What do you do when you’re in over your head? 

To this day, if you visit my parents’ house, you’ll see the rope burn on the windowsill of the second story garage apartment. The divot is a result of the jerry-rigged operation my dad cooked up to heave a cast iron tub through that second-story window for an apartment he built for my grandmother. He needed help, so he assembled the troops – my mom, my five-year-old sister, and seven-year-old me – to get the task done. Grandma never even lived in that apartment. 

My dad is a figure-it-out-no-matter-what kind of guy, and I guess the apple doesn’t fall far from that tree.  

But when the time comes that you are in over your head, what’s your play? Stacy can testify to the fact that often I’m still a little too hard-headed or prideful to ask for help when I need it. I’ve carried too many couches up the stairs by myself . . . it doesn’t have to be that way. 

“Bear one another’s burdens, and so fulfill the law of Christ.” Galatians 6:2 

In a world where we have more “friends” than friends, and social media communities fall flat, how do you find those guys?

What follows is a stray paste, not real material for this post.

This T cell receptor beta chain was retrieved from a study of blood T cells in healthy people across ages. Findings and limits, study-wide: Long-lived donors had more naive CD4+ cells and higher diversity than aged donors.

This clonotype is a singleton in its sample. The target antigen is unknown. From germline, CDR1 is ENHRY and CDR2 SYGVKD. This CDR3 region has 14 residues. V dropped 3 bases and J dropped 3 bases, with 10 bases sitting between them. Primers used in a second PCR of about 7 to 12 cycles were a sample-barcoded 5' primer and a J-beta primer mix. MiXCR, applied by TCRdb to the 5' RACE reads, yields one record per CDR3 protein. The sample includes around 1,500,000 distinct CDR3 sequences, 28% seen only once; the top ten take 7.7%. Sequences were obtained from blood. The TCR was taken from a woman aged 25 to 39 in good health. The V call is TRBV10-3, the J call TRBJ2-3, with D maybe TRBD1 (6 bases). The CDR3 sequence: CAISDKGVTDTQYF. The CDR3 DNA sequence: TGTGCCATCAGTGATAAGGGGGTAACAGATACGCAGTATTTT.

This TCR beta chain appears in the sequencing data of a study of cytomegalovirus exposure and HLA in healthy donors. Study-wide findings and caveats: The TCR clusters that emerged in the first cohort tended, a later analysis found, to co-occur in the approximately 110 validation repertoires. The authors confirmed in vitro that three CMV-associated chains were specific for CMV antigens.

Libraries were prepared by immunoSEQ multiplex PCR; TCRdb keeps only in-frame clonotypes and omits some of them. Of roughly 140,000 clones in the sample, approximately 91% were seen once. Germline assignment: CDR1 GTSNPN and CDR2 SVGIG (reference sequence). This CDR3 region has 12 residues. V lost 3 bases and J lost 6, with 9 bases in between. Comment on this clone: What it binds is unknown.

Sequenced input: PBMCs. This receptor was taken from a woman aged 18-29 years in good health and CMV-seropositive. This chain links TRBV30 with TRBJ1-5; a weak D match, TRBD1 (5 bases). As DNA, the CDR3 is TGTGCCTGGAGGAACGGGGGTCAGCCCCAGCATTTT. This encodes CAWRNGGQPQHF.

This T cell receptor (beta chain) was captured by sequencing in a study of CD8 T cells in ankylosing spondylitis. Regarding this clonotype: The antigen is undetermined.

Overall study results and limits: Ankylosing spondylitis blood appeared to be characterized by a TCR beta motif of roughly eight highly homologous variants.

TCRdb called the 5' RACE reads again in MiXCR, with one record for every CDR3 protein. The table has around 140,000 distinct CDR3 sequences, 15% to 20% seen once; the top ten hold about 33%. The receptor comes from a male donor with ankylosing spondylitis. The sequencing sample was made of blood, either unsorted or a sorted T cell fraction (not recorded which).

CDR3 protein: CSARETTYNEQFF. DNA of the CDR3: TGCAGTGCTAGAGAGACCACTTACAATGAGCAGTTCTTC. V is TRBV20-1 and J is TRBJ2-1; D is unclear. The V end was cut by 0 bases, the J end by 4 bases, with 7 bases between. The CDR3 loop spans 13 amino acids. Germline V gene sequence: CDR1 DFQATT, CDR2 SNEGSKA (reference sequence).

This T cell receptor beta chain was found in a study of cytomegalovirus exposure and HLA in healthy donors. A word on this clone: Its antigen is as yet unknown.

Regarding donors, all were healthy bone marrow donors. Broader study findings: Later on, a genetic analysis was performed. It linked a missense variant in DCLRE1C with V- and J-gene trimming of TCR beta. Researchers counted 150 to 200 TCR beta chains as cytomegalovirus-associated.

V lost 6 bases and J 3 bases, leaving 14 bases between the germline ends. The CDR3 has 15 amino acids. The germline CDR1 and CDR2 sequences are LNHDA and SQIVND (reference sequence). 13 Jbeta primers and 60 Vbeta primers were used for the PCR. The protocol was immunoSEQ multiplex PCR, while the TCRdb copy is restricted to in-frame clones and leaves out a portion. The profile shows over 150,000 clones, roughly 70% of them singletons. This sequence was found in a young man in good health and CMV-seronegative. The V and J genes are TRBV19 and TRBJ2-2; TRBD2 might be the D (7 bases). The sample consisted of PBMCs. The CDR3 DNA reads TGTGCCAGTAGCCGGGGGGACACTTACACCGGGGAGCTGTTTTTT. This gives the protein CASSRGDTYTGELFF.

I remember reading a story about an Amish community that suffered destruction after a natural disaster. They rebuilt their community together, in record time. When we are forced to build community, we will. We see this on the mission field or a military base. Families alone in a foreign land will seek each other out because they are hungry for community. 

Our recent 1 Quick Question shows we’ve all had times we needed help or wisdom. We need guys, connections with men, whether it’s a neighbor, church group, or a small band of brothers you’ve formed over time. Most of us have been guilty of building a fence around ourselves, but it’s time to tear the fences down and build connections. If 2020 taught us anything, it’s that we were made for community, and we need to form bonds with others. Yes, that’s true even when it means humbling myself to ask for help. 

There’s probably someone willing to help if we are willing to ask.

When I don’t ask for help, it robs me of the blessing of learning and walking in humility, and it robs someone else of the blessing of being able to help.  

I’m hopeful that my sons will be better about asking for and receiving help than their hard-headed dad and granddad! I need to show them how.

No more moving couches by myself. 

Mike Young
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